The strains of Tchaikovsky’s Elegy drift from the speakers high above Sun Valley’s outdoor rink as a dozen skaters, members of Ice Theatre of New York, mark a new piece in their repertory. Couples stand face-to-face, shoulder-to-shoulder, hands on each others’ waists and backs, moving arms and legs slightly to the strains of the music and listening to the corrections and notes given by an elegant man, dressed casually in jeans and a New York University sweatshirt, leaning on the rail.
- Edward Villella, Douglas Webster, Kim Navarro and Brent Bommentre take a short break from rehearsals for Ice Theatre of New York
At the edge of the rink, Douglas Webster, the artistic director of Ice Theatre of New York, confers with this man, the legendary Edward Villella who is overseeing the rehearsal with laser-like intensity. “Do you like the arms here, or here,” Webster asks, demonstrating two possibilities. In response, Villella who is considered the most celebrated male dancer of his time, the greatest produced in America, responds by showing the port de bras he prefers. Even in that tiny gesture, Villella’s tremendous grace, passion and power, the hallmarks of his storied dance and choreography career, are apparent even to the untrained eye.
Villella joined the New York City Ballet where he became a soloist in 1958 and principal dancer in 1960. He is perhaps best known as the original male lead in many important ballets, especially a revival George Balanchine’s exquisite 1929 masterpiece, Prodigal Son. He left New York to found Miami City Ballet in 1986, bringing that company to international acclaim. He is a recipient of the Kennedy Center Honors and was awarded the National Medal of the Arts by President Clinton. In the rarefied world of ballet, he is royalty.
Transferring a lifetime of working with prima ballerinas en pointe and danseurs in soft shoes to dancers laced tightly into skate boots with sharp, inflexible boots on their feet is a challenge Villella said he is enjoying. “The flat foot is where it is hard for me to translate,” laughed Villella at a rehearsal at the outdoor rink earlier this week. “But the arms, they are universal.”
Reveries is a special piece Villella is choreographing for Ice Theatre of New York’s Gala, a tribute to Kurt Browning and Sonia Rodriguez, a ballerina, in New York City on October 25. Villella describes Reveries, an 11-minute work featuring five couples, as a “lush romantic ballet about unattainable love.”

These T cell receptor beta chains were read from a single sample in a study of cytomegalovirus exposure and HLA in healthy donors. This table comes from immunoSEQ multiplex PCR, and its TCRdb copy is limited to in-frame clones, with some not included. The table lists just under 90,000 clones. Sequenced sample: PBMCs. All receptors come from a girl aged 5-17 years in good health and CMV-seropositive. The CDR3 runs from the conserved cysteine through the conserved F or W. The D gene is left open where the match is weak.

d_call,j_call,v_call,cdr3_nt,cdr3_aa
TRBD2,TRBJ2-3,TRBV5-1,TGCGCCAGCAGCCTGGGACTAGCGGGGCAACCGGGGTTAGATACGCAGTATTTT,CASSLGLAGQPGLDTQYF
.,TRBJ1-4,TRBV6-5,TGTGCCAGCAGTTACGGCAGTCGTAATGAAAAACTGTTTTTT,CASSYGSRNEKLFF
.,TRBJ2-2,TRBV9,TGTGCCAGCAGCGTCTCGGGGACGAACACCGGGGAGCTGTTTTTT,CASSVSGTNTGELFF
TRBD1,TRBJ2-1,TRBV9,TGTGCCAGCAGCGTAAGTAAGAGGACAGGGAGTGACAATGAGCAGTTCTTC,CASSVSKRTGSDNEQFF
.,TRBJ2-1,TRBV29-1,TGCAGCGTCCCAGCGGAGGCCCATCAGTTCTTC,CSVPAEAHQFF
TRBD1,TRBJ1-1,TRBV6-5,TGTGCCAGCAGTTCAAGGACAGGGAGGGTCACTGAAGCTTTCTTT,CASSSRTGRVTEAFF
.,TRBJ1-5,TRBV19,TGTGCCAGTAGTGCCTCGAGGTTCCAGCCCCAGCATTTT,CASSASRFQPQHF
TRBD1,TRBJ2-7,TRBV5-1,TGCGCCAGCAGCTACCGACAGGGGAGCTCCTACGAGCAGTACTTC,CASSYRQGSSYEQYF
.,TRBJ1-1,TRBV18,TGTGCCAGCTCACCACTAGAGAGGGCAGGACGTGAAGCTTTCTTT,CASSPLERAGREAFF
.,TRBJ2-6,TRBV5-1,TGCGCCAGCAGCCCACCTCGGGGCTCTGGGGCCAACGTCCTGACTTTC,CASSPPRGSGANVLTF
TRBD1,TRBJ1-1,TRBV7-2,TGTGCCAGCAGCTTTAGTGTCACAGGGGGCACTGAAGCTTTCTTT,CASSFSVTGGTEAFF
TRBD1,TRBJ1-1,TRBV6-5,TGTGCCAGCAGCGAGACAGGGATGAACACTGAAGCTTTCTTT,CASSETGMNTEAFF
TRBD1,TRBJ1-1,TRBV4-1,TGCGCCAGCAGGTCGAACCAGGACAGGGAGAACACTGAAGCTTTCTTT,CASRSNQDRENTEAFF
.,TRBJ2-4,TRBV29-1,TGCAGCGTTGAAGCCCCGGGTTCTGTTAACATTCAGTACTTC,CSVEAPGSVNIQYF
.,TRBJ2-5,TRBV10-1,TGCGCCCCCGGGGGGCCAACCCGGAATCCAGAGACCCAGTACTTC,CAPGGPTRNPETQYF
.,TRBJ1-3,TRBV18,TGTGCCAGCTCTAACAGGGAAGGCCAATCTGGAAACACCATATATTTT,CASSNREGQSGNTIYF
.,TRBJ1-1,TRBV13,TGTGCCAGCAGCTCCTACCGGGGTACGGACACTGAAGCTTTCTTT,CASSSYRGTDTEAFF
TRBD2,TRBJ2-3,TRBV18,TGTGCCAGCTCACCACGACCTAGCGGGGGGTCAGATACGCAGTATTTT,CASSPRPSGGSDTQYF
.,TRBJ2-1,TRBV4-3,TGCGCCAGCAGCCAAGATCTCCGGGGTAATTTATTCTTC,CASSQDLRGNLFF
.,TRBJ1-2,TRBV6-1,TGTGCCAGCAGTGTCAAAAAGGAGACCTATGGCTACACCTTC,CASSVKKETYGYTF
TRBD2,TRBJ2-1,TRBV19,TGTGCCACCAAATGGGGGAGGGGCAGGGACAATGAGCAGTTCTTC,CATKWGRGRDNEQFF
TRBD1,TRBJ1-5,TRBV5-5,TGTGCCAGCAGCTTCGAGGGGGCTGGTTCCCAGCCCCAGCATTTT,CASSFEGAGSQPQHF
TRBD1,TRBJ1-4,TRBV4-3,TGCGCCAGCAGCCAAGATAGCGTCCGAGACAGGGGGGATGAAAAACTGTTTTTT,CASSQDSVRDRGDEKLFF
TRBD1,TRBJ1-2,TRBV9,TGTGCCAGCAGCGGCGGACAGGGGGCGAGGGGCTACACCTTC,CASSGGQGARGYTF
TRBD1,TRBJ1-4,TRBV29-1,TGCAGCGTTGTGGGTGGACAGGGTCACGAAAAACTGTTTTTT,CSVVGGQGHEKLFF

Ice dancer Kim Navarro said it’s been an honor working with the ballet great. “A door has been opened to this rich and historic ballet world and it is an honor to get to peek through it,” she explained. “It feels like we get to peer into a world that is something much greater than us, just skating. Just to be in Edward’s presence is a great honor that has not been lost on any of the skaters. May I also say how humble he is? He keeps thanking us for being willing participants of his work. Amazing!”
Sun Valley’s audiences can enjoy a performance of the piece set to Elegy and see Villella’s signature style, as well as the well-known ice dance company’s other repertory for the upcoming season at a special show on October 2. The show is free and features skaters from all over the globe, as well as Sun Valley On Ice dancers Kim Navarro and Brent Bommentre, Joel Dear, Ty Cockrum and Natalia Zaitseva.
In the meantime, Villella, who is in Sun Valley with his wife, Linda Carbonetto, is enjoying fall in Idaho. Villella said he hasn’t been here in 30 years. “It is the most serene place I have been in a long time,” he said in his soft voice. He added that he is truly enjoying working here amid our spectacular fall scenery at the iconic rink. Linda, a former Canadian Olympic figure skater, is also relishing fall in Sun Valley, even finding time to skate.
For me, who seriously studied ballet throughout my childhood and became a fervent (fanatical?) fan of the New York City Ballet, meeting Villella left me speechless. It is always interesting, how in this little rural corner of Idaho, so many of us have the chance to meet or see our heroes, whether they are ski racers, actors, cellists, mountain bikers, pop stars, figure skaters, or in my case, a ballet dancer.
Be sure to come out on October 2 to enjoy a gorgeous night of ice dance and to get a glimpse of the greatness that is Edward Villella.